Dinner with strangers

The spicy lemongrass prawn soup at Som's place

The spicy lemongrass prawn soup at Som’s place

I know, I know. If you are like me, it seems like it would be something close to excruciating, right? I mean, it is not like I am the greatest conversationalist of all time. But I am doing this thing where I am trying to say “yes” to more things. So I’ll be meeting up for that drink with you soon, @bigboobs88! Until then, I’ve been filling up my time with more food-related activities, like sampling the food tours on offer at withlocals.com, a website that connects diners with local “hosts” who foolishly welcome them to the dinner tables at their very own homes.

Withlocals has hosts in a smattering of Asian locations including Sri Lanka, Vietnam and Nepal, and has recently found some hosts in Thailand. I wanted to go with someone who hadn’t been reviewed before, so I chose Som, a young Thai engineer whose home is on the outskirts of the city. My husband and I weren’t expecting much: Som promised “three sets of food and Thai fruit” for the reasonable sum of 15 euros, making it seem like a quick-turn-of-the-tables kind of evening where we would say our good-byes and I’d make a quick stop at Burger King before heading home.

Namprik pla tu

Namprik pla tu

We were pleasantly surprised by Som’s beautiful house, and when we got into the kitchen to meet Som’s “grandmother” — Som’s very own personal chef, mind you — we felt like Johnny Depp in a scarf store. The “three sets of food” were a delicious nam prik (chili dip) of minced Thai mackerel with all the fixings (Som had asked ahead what I like and I, of course, told her I have a weakness for chili dips), a stir-fry of prawn and vegetables, eggs stir-fried with preserved cabbage and a big steaming vat of freshly made tom yum goong. It’s home-cooked food, but the kind of home-cooked food that Thais make when they have guests over — all served alongside big Mason jars brimming with homemade roselle juice (nam grajieb). Som’s mother and Big Som joined us as well, and at the end of the dinner they served up a big bowl of green mango with nam pla waan (sweet fish sauce augmented with shrimp paste, palm sugar and chilies).  Needless to say, we were completely stuffed.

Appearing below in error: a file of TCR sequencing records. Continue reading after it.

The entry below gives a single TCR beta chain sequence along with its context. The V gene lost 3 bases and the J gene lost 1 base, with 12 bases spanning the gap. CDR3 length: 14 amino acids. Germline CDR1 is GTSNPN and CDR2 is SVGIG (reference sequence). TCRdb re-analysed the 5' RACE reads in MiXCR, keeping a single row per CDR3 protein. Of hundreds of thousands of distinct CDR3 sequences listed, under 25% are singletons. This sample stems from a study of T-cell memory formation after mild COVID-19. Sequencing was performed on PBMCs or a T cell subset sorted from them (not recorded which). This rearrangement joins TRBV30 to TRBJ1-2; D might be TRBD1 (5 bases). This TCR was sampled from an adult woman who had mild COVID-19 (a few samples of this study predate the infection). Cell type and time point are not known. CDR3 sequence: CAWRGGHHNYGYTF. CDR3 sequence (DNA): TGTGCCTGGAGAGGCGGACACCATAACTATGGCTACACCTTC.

Prawns and veggies in the wok

Prawns and veggies in the wok

Sometimes people ask me about hosting dinners at my house and, well … I’m too much of a miserable bastard to do it. But spending the evening with Som, her mother and Big Som — people who open their home to others almost nightly — revived my faith in humanity for a little bit. There are lovely people in the world, yinz guys. Not at my house, obviously, but elsewhere, in homes as warm and hospitable as Som’s. If there is anything that “marketplaces” like withlocals shows us, it is this.

Little Som, Mom, me, Win, Big Som

Little Som, Mom, me, Win, Big Som

 

 

4 Comments

Filed under Asia, Bangkok, food, Thailand

4 responses to “Dinner with strangers

  1. Gautam

    These days so many different types of expats from the Indian subcontinent are crowding Bangkok that I definitely feel that gourmets like you should initiate a move to ask them to start home-cooked meals. Initially, they will be shy, but perhaps not to someone like you, and to food writer friends.